Expecting Better is, broadly speaking, a tool for expecting parents to perform their own risk assessments during pregnancy while Cribsheet provides parents with the information they need to perform cost-benefit analyses in parenting decisions. The difference between the two books, explored on EconTalk, is influenced by the fact that cost-benefit analyses differ a lot more among families than risk tolerance differs among individuals.

The standard approach to advice for parenting (and pregnancy) is to issue recommendations that can make it sound like there’s one right answer that applies to everyone. The Canadian Paediatric Society will inform you that breastfeeding is “the normal and unequalled method of feeding infants” and so what’s recommended is “exclusive breastfeeding for the first six months” of a baby’s life.[1] “Breastfeeding and human milk are the normative standards for infant feeding and nutrition… The American Academy of Paediatrics reaffirms its recommendation of exclusive breastfeeding for about 6 months…”[2]

In defence of the official recommendations, they are more nuanced than their main takeaways could lead you to believe. Paediatricians do not think mothers who are unable to breastfeed are negligent. But handling recommendations the way that they do feeds into our instinct to treat the advice we happen to want to follow as The Best Advice For Every Baby and other advice as not only wrong, but stupid or evil.  

What Oster emphasizes on EconTalk, maybe even more than in the book, is that what she wants is for families to feel like they are thinking about the decisions they’re making in the right way, rather than to focus on searching for a single right decision. The data that motivates official recommendations are based on the benefits of different decisions, but it can’t show each family what the costs are.

For example, while breastfeeding is natural, it’s also hard. It takes a lot of time and doesn’t come easily to everyone. Setting recommendations based only on breastfeeding’s (often exaggerated) benefits sets up parents to feel as though not breastfeeding exclusively fails their child. Ignoring costs sets up parents to feel as though infinite sacrifices are not only justified but required by those who want the best for their children.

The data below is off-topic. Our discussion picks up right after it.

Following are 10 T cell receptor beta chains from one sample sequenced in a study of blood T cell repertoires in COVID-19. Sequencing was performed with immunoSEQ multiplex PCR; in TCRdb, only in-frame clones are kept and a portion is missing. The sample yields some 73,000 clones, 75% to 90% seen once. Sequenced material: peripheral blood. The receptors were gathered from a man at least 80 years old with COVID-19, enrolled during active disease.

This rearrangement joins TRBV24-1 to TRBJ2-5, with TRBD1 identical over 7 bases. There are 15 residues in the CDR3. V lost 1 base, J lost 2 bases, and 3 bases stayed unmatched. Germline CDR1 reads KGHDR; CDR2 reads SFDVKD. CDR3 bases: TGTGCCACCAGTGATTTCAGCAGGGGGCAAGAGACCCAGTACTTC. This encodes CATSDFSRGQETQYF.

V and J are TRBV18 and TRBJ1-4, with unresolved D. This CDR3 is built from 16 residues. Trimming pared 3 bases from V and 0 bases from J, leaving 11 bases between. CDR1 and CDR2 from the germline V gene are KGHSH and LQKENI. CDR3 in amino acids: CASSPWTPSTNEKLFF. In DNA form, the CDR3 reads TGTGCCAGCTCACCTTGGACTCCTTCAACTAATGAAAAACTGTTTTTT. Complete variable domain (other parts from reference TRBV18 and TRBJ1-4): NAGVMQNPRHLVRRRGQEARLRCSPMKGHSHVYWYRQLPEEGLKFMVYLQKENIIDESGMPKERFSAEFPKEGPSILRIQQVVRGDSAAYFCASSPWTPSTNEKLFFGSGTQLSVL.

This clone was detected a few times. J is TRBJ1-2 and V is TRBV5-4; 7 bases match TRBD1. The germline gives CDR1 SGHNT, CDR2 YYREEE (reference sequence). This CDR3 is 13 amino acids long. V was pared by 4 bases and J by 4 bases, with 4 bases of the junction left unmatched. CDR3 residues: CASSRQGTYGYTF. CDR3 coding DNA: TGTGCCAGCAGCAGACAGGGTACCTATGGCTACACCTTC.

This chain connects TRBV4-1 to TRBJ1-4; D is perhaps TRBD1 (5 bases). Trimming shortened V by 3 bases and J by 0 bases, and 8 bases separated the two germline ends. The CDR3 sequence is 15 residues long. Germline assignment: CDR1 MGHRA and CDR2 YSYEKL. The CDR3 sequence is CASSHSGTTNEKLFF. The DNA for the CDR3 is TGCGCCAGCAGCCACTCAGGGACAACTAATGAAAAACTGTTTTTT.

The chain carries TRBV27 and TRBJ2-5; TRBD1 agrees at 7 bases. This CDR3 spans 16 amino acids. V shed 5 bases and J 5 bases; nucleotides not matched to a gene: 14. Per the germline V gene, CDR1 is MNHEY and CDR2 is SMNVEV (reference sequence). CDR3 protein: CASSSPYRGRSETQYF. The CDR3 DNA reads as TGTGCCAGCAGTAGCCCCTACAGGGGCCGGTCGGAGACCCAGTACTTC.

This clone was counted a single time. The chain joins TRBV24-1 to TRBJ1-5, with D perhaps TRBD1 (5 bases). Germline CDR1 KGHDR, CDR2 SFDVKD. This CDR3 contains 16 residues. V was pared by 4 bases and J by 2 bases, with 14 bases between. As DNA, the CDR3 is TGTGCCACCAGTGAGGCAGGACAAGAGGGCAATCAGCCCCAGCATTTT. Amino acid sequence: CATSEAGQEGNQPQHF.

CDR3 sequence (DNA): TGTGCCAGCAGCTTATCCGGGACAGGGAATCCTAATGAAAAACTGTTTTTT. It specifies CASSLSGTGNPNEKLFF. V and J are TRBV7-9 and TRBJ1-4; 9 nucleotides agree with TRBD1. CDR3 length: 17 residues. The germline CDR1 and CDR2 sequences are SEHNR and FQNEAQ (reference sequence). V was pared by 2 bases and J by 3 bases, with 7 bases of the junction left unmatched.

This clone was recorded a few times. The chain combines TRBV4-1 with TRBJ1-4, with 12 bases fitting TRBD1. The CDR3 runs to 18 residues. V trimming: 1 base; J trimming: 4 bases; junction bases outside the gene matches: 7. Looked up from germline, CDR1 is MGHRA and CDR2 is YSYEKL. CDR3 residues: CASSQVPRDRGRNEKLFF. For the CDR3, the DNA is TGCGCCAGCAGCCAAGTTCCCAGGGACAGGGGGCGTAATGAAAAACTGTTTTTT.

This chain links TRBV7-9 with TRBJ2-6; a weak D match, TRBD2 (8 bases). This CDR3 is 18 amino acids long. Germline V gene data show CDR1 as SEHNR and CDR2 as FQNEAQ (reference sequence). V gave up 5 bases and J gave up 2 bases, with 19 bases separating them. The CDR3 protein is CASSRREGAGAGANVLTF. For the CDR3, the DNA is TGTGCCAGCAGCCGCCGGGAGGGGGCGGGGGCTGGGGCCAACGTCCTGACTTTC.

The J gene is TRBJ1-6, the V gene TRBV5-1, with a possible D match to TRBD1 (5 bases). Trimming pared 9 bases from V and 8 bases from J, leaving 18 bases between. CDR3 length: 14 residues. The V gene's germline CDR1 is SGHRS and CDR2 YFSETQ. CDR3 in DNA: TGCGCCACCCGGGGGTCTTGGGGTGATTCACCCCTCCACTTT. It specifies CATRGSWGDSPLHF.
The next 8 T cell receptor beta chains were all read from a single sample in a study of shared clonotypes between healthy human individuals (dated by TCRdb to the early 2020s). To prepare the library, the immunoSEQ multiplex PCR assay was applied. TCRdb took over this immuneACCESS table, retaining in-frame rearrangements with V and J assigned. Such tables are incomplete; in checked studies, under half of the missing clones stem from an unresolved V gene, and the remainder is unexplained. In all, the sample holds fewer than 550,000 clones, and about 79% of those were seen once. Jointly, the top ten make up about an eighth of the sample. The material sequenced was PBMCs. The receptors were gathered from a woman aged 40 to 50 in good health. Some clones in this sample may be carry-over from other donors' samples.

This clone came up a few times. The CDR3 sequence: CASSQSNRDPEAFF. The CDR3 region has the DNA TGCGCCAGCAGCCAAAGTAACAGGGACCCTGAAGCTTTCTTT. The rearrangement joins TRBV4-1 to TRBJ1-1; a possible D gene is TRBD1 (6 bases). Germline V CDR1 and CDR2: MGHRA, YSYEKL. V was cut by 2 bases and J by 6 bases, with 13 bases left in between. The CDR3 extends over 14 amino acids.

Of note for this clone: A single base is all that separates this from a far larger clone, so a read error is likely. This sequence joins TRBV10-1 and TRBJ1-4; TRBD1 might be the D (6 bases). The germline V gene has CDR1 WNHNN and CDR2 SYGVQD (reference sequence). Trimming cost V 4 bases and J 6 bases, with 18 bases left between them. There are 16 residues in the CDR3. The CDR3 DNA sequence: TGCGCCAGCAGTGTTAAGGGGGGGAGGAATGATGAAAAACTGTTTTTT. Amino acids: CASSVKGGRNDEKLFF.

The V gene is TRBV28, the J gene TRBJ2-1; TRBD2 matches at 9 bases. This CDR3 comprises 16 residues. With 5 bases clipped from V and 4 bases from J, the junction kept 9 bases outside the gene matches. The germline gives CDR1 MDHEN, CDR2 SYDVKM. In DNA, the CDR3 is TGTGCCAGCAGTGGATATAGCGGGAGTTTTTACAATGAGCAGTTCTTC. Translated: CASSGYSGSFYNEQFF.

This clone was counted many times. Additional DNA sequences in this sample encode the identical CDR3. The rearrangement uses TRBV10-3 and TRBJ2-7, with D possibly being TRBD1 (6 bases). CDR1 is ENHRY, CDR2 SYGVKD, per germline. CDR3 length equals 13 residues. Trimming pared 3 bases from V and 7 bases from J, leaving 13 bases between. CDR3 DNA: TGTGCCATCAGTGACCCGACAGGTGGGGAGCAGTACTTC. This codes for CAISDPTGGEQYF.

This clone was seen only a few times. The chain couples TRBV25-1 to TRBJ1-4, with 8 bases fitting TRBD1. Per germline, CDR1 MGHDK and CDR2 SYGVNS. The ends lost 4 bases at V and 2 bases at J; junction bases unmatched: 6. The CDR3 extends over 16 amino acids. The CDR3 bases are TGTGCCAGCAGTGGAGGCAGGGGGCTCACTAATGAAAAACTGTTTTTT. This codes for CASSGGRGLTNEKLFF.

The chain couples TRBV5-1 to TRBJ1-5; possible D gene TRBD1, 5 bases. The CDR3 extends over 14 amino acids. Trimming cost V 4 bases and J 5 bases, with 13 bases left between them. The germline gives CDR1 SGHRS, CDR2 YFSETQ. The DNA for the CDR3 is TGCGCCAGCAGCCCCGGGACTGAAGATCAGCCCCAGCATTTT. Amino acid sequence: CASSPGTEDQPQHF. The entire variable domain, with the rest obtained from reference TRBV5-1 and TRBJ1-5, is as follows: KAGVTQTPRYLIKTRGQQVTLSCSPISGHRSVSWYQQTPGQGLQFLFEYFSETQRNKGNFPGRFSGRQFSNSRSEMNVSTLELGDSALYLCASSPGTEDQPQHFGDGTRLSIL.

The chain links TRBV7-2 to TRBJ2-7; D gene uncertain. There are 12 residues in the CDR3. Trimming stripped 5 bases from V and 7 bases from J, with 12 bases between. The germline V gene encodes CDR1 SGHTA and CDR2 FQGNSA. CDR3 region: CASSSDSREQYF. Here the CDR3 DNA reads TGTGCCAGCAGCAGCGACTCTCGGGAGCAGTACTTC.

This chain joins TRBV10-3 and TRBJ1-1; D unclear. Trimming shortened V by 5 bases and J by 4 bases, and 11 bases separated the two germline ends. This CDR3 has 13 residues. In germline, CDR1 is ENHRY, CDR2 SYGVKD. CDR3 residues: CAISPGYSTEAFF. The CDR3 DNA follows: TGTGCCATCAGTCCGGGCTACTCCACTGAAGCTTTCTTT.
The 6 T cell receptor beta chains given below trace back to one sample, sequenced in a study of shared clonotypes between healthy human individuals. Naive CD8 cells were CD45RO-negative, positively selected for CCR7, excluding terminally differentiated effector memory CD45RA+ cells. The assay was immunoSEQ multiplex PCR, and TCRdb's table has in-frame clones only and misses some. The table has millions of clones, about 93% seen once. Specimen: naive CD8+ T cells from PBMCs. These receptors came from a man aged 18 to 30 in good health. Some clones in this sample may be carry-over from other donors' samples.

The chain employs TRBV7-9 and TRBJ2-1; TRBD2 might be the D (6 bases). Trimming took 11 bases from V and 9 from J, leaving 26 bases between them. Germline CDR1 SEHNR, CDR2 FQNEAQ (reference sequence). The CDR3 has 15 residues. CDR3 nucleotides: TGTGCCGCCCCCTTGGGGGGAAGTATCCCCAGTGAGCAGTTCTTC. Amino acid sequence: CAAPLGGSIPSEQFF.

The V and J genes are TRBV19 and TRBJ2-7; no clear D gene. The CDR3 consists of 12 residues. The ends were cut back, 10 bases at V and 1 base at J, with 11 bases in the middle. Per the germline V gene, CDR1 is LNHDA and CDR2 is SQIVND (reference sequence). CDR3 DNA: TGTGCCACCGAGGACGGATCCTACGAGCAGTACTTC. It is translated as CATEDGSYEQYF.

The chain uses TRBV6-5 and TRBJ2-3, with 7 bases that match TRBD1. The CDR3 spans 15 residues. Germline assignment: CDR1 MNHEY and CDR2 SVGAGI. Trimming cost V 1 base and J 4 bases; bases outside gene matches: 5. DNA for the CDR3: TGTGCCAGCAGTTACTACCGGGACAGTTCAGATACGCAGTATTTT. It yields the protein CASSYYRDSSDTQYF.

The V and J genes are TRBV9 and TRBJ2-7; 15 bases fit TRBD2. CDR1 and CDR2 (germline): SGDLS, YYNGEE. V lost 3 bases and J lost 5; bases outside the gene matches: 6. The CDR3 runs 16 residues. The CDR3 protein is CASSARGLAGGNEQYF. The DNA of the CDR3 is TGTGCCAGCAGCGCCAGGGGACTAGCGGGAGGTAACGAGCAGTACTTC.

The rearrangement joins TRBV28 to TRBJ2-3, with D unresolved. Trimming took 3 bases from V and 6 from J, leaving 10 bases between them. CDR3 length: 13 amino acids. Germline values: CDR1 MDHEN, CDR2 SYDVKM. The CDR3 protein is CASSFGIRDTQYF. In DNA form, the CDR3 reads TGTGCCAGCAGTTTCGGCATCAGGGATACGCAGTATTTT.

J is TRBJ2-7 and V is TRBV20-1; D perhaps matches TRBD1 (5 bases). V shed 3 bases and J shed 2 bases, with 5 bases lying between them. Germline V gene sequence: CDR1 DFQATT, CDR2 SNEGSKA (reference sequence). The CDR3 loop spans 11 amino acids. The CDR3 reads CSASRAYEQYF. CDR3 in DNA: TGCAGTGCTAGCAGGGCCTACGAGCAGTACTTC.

Oster discusses the costs and benefits of breastfeeding, co-sleeping, and sleep training with Roberts, taking the time to discuss the evidence in favour of official recommendations as well as the costs of following these recommendations. Her even more thorough discussions in the book give parents the tools not only to make a decision about their best options, but to think about contingency plans if something isn’t working out. Recognizing costs and benefits is different from making recommendations about what’s right and wrong because it allows families to adapt to their particular circumstances.

Even when Oster offers a clear recommendation (Vaccinate your children. Don’t hit them.), her overall, data-driven approach helps her to do so in a more constructive and less polarizing way than the ways in which such controversial topics are often handled. Rather than assuming that those who disagree are crazy lunatics, she engages their concerns, offering a breakdown of the recognized risks and the statistical understanding that helps put concerns into perspective.

Ultimately, it is Oster’s ability to take seriously other parents’ values, beliefs, and constraints that makes her work—and her conversation with Roberts—so appealing. Perhaps unintentionally, her humble and sincere application of the principles of economic assessment, combined with acknowledgement of genuine and well-intentioned disagreement when making important decisions, models not only a better approach for decision making for parents, but for our interaction and discourse with one another more generally.



[1] Canadian Paediatric Society (2018). “Nutrition for healthy term infants, birth to six months: an overview”. April 2, 2013, reaffirmed February 28, 2018.

[2] American Academy of Paediatrics (2012). “Breastfeeding and the Use of Human Milk”. March 2012, Volume 129, Issue 3, From the American Academy of Pediatrics Policy Statement.



Janet Bufton (Neilson) co-founded the Institute for Liberal Studies in 2006 and has worked as a program coordinator with the Institute for Liberal Studies since 2013. She manages the Liberal Studies Guides project.